score for each section on some college applications. Those section scores Every year, millions of prospective are used to calculate a composite college students take the Scholastic score. Aptitude Test (SAT) and the AmeriAccording to Education Week, a can College Test (ACT). These tests student’s score can improve up to 60 are intended to measure a student’s points just by taking a second test. Alpreparedness for college, but only though low-income students can take serve to perpetuate disparities among the SAT twice under the fee waiver, minority and low-income students. To higher-income students can take adcombat the disparities in standardized vantage of super-scoring by taking the testing, some colleges, most recently test as many times as they choose. the University of California system, Furthermore, wealthier students’ have gone test blind, meaning they access to tutors and test preparation won’t consider SAT or ACT scores in courses widen the score gap. The exthe application process. To fully elimiorbitant price-tags and the large time nate these inequities, all American colcommitments of prep courses make leges should become test blind. them inaccessible to low income stuA 2021 study by the Student Aid dents. “I took a course over the sumPolicy Analysis found a positive corremer to get a better score on my SAT. lation between family income and SAT It was for five weeks, five days a week, scores; students from the lowest-infive hours a day, and cost about one come families scored an average of 968 and a half thousand dollars,” a MiraPhoto by Cayde Schmedding points out of the possible 1600 points monte student who wishes to remain Senior Byron Chan sits at his dining room table as he prepares for his upcoming SAT while students from middle-class famanonymous said. ilies scored an average of 1091. In adThe local tutoring company Lafaycants. Students pay $55 to take the SAT and $60 for the dition, according to EducationNC, Black students on ACT. Most low-income students can qualify for a fee ette Academy provides private, one-on-one tutoring average score 104 points fewer than white students. waiver; the SAT’s waiver provides two free tests and the for the SAT for over $2,000. According to the Oxford Wealthy test-takers have a clear advantage over poor- ACT’s provides one free test. Both also provide prepara- Journals, SAT preparation courses and tutors provide er students, while scores also vary by race, making the tion tools for test-takers. To qualify, students must re- students who can invest the required time and money standardized testing system inequitable. ceive aid from the country, state, or local government, up to a 40 point boost in scores. “When reading your application, the reviewers will be enrolled in the National School Lunch Program, or “I think that there’s probably some disparity when it not see your test scores, if provided. Moving forward, be in the foster program. Although giving low-income comes to tutoring, but, in general, the fact that wealthier curriculum quality and performance in courses will re- families a free test is a step in the right direction, lack of students have access to better schools is also an issue,” main the focus of our review,” Alicia Ruff, admissions access to testing and tutoring still disenfranchises low- senior Jonathan Yee said. officer at University of Washington, Seattle said. Uni- income students. Standardized testing is just one microcosm of the versity of Washington, Seattle is test optional for the Affluent students can afford to take a standardized inequality in education affluent students. Standardized 2021-22 year. test as many times as necessary, allowing them to in- tests widen the educational divide between wealthier On the surface, standardized testing seems to cre- flate their scores with the SAT’s and ACT’s super-scor- and lower-income students and thus shouldn’t be conate an equitable experience for test-takers by providing ing systems, allowing students to report their highest sidered by colleges. baseline data for colleges to use when evaluating appli-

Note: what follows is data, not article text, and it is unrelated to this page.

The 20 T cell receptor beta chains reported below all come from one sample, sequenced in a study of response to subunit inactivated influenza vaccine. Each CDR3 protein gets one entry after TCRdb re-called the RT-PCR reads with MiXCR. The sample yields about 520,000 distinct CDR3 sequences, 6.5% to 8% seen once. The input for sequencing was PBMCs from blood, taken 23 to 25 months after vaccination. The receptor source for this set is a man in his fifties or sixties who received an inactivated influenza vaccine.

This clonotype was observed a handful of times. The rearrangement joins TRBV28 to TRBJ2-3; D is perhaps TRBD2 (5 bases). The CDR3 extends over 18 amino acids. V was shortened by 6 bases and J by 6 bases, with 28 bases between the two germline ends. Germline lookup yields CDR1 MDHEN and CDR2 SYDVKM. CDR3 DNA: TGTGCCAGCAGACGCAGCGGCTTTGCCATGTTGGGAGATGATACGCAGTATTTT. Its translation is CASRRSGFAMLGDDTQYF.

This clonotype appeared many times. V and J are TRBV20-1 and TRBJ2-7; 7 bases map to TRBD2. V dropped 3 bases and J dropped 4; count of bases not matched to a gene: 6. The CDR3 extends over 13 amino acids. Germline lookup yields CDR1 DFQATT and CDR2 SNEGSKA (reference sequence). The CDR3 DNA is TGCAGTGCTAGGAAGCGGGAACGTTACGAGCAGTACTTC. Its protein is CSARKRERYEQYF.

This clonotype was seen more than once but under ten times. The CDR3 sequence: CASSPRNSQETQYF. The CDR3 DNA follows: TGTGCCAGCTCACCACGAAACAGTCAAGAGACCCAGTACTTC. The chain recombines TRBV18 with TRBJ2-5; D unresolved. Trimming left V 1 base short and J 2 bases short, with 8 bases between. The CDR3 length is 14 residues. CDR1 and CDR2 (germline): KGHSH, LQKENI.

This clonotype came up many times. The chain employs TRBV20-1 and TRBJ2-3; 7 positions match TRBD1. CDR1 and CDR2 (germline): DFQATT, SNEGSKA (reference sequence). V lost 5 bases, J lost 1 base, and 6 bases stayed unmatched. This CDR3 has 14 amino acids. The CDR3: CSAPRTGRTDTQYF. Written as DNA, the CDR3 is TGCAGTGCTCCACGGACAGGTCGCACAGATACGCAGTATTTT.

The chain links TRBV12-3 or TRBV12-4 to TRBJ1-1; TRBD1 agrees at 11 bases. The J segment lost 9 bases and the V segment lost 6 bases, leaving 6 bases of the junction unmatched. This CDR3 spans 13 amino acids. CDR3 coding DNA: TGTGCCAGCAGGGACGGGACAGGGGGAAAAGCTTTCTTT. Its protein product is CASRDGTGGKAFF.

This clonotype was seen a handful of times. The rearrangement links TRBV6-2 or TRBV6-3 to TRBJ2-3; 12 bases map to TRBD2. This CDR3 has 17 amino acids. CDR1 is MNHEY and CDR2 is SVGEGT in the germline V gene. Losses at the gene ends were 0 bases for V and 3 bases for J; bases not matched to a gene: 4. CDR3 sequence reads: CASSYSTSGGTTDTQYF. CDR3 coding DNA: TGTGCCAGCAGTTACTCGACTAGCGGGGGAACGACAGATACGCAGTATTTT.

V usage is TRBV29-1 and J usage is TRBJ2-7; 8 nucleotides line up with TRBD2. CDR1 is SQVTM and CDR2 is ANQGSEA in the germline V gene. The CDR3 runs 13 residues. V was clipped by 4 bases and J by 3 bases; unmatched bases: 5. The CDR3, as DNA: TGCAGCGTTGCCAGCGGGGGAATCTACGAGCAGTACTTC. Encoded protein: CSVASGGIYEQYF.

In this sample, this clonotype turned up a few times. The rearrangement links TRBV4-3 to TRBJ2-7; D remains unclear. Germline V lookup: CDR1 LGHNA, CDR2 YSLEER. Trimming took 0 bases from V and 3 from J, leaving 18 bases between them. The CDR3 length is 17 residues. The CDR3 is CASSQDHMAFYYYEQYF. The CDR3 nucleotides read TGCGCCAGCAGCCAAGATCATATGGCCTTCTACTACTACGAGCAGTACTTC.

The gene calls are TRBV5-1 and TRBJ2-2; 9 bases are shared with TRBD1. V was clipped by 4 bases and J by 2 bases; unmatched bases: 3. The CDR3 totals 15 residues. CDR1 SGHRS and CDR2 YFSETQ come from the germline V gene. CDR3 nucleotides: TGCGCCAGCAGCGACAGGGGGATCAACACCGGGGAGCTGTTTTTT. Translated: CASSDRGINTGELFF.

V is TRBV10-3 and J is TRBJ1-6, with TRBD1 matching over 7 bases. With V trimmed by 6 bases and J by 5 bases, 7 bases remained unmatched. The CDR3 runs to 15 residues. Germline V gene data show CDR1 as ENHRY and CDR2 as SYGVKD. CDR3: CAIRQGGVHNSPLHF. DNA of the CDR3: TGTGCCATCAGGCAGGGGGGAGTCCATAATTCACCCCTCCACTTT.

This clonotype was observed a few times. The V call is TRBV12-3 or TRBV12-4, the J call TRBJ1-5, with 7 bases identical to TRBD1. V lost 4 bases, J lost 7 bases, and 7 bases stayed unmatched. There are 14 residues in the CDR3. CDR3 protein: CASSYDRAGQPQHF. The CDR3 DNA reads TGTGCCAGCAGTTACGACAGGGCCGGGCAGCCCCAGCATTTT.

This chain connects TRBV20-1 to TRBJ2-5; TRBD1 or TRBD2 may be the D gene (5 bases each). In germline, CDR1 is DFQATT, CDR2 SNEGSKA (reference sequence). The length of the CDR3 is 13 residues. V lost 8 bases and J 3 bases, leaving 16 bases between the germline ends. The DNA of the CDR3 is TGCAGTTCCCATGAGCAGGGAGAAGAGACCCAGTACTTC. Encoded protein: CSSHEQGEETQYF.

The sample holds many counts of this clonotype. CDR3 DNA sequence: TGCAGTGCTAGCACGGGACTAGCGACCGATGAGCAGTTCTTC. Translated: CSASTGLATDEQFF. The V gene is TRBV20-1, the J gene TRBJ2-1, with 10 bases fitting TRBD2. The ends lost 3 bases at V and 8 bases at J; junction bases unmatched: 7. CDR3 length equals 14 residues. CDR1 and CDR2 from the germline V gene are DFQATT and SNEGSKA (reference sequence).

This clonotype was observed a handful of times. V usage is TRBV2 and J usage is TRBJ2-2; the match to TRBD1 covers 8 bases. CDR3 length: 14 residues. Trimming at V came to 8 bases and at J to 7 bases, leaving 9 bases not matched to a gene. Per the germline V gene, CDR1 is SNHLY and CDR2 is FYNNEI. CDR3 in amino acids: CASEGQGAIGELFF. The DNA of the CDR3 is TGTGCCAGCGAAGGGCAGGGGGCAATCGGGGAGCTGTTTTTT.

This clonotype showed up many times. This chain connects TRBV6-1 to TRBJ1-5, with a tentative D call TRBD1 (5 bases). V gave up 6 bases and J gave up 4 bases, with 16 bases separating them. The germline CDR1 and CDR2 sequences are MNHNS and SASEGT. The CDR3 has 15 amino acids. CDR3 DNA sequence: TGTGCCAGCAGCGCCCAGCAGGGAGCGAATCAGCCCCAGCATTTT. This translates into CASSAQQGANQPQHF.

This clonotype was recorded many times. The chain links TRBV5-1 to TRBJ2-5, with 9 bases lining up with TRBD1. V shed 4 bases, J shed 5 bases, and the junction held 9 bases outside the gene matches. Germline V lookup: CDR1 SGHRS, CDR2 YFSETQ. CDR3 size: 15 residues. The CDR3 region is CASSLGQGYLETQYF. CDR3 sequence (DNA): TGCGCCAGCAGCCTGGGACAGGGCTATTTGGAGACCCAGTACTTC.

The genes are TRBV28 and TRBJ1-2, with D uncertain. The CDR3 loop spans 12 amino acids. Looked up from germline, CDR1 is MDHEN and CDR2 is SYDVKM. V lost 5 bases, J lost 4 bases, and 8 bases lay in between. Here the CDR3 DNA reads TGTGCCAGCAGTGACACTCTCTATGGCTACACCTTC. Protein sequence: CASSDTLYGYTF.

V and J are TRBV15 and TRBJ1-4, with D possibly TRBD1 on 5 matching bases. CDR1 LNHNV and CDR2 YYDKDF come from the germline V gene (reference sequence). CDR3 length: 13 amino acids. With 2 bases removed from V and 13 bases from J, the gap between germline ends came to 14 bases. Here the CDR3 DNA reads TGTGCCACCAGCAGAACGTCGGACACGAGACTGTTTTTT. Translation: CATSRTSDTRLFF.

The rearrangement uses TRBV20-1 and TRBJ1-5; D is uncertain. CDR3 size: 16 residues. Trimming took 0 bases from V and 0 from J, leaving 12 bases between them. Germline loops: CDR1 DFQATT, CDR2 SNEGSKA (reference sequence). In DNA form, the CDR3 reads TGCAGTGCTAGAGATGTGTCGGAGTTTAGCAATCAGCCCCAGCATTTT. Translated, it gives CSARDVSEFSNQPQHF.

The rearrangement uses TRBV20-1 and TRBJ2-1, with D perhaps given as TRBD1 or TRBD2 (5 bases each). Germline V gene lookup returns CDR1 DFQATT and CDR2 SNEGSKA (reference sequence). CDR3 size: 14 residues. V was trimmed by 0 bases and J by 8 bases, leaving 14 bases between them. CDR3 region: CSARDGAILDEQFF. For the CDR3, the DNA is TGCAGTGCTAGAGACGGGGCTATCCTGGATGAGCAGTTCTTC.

Asynchronous Mondays Must Be Reinstated